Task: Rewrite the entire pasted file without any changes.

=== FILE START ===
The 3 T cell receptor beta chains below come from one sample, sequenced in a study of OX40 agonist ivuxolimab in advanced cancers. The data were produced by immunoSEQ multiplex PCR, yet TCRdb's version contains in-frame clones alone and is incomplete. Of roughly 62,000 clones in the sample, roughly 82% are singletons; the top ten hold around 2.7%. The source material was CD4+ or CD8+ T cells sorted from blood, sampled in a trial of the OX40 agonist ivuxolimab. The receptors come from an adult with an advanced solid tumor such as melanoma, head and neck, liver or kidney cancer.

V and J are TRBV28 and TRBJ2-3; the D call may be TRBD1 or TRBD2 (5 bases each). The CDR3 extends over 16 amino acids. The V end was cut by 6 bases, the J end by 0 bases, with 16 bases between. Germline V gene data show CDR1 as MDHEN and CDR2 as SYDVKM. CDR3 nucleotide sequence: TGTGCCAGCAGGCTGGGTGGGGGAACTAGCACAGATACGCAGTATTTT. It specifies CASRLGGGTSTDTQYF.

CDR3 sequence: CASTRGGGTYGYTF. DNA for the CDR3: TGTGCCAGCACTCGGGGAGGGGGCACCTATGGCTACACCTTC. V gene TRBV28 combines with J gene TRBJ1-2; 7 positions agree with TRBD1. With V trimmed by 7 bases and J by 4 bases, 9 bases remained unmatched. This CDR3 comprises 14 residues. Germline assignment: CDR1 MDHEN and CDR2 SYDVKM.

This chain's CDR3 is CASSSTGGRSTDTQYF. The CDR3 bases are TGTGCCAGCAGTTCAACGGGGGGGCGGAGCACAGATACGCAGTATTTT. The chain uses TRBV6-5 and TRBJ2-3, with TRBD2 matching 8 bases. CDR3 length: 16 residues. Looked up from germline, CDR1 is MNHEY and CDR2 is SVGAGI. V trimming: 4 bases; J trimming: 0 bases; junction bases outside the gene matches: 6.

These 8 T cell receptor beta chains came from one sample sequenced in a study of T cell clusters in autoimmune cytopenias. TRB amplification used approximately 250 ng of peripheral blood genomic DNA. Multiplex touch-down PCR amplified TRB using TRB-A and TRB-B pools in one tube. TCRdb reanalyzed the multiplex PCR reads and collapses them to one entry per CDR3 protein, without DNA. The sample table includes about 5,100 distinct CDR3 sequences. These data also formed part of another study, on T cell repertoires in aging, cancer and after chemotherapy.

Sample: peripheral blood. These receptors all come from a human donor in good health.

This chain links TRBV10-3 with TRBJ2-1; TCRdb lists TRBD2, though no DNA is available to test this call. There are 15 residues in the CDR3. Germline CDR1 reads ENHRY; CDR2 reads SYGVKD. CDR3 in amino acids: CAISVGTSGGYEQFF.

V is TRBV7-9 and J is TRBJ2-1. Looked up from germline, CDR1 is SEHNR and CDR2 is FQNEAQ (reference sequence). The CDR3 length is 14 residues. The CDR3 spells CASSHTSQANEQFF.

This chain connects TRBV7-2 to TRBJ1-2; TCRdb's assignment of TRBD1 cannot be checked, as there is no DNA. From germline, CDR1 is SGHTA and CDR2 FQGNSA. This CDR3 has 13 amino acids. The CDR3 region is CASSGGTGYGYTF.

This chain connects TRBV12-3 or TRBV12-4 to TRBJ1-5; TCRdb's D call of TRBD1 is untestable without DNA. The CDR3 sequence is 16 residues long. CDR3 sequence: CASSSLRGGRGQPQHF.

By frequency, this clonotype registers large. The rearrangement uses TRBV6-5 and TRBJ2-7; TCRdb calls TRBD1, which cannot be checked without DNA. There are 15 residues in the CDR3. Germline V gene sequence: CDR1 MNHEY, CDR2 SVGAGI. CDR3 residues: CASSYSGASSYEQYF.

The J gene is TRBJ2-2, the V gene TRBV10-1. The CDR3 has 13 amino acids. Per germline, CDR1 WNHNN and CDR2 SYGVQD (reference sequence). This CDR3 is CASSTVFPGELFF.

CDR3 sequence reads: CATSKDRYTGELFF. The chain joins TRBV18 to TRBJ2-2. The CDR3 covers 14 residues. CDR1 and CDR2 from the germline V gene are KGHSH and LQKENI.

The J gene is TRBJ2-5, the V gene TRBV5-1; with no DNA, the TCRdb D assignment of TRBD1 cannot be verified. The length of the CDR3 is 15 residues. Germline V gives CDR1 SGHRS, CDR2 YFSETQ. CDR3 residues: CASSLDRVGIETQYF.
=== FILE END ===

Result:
The 3 T cell receptor beta chains below come from one sample, sequenced in a study of OX40 agonist ivuxolimab in advanced cancers. The data were produced by immunoSEQ multiplex PCR, yet TCRdb's version contains in-frame clones alone and is incomplete. Of roughly 62,000 clones in the sample, roughly 82% are singletons; the top ten hold around 2.7%. The source material was CD4+ or CD8+ T cells sorted from blood, sampled in a trial of the OX40 agonist ivuxolimab. The receptors come from an adult with an advanced solid tumor such as melanoma, head and neck, liver or kidney cancer.

V and J are TRBV28 and TRBJ2-3; the D call may be TRBD1 or TRBD2 (5 bases each). The CDR3 extends over 16 amino acids. The V end was cut by 6 bases, the J end by 0 bases, with 16 bases between. Germline V gene data show CDR1 as MDHEN and CDR2 as SYDVKM. CDR3 nucleotide sequence: TGTGCCAGCAGGCTGGGTGGGGGAACTAGCACAGATACGCAGTATTTT. It specifies CASRLGGGTSTDTQYF.

CDR3 sequence: CASTRGGGTYGYTF. DNA for the CDR3: TGTGCCAGCACTCGGGGAGGGGGCACCTATGGCTACACCTTC. V gene TRBV28 combines with J gene TRBJ1-2; 7 positions agree with TRBD1. With V trimmed by 7 bases and J by 4 bases, 9 bases remained unmatched. This CDR3 comprises 14 residues. Germline assignment: CDR1 MDHEN and CDR2 SYDVKM.

This chain's CDR3 is CASSSTGGRSTDTQYF. The CDR3 bases are TGTGCCAGCAGTTCAACGGGGGGGCGGAGCACAGATACGCAGTATTTT. The chain uses TRBV6-5 and TRBJ2-3, with TRBD2 matching 8 bases. CDR3 length: 16 residues. Looked up from germline, CDR1 is MNHEY and CDR2 is SVGAGI. V trimming: 4 bases; J trimming: 0 bases; junction bases outside the gene matches: 6.

These 8 T cell receptor beta chains came from one sample sequenced in a study of T cell clusters in autoimmune cytopenias. TRB amplification used approximately 250 ng of peripheral blood genomic DNA. Multiplex touch-down PCR amplified TRB using TRB-A and TRB-B pools in one tube. TCRdb reanalyzed the multiplex PCR reads and collapses them to one entry per CDR3 protein, without DNA. The sample table includes about 5,100 distinct CDR3 sequences. These data also formed part of another study, on T cell repertoires in aging, cancer and after chemotherapy.

Sample: peripheral blood. These receptors all come from a human donor in good health.

This chain links TRBV10-3 with TRBJ2-1; TCRdb lists TRBD2, though no DNA is available to test this call. There are 15 residues in the CDR3. Germline CDR1 reads ENHRY; CDR2 reads SYGVKD. CDR3 in amino acids: CAISVGTSGGYEQFF.

V is TRBV7-9 and J is TRBJ2-1. Looked up from germline, CDR1 is SEHNR and CDR2 is FQNEAQ (reference sequence). The CDR3 length is 14 residues. The CDR3 spells CASSHTSQANEQFF.

This chain connects TRBV7-2 to TRBJ1-2; TCRdb's assignment of TRBD1 cannot be checked, as there is no DNA. From germline, CDR1 is SGHTA and CDR2 FQGNSA. This CDR3 has 13 amino acids. The CDR3 region is CASSGGTGYGYTF.

This chain connects TRBV12-3 or TRBV12-4 to TRBJ1-5; TCRdb's D call of TRBD1 is untestable without DNA. The CDR3 sequence is 16 residues long. CDR3 sequence: CASSSLRGGRGQPQHF.

By frequency, this clonotype registers large. The rearrangement uses TRBV6-5 and TRBJ2-7; TCRdb calls TRBD1, which cannot be checked without DNA. There are 15 residues in the CDR3. Germline V gene sequence: CDR1 MNHEY, CDR2 SVGAGI. CDR3 residues: CASSYSGASSYEQYF.

The J gene is TRBJ2-2, the V gene TRBV10-1. The CDR3 has 13 amino acids. Per germline, CDR1 WNHNN and CDR2 SYGVQD (reference sequence). This CDR3 is CASSTVFPGELFF.

CDR3 sequence reads: CATSKDRYTGELFF. The chain joins TRBV18 to TRBJ2-2. The CDR3 covers 14 residues. CDR1 and CDR2 from the germline V gene are KGHSH and LQKENI.

The J gene is TRBJ2-5, the V gene TRBV5-1; with no DNA, the TCRdb D assignment of TRBD1 cannot be verified. The length of the CDR3 is 15 residues. Germline V gives CDR1 SGHRS, CDR2 YFSETQ. CDR3 residues: CASSLDRVGIETQYF.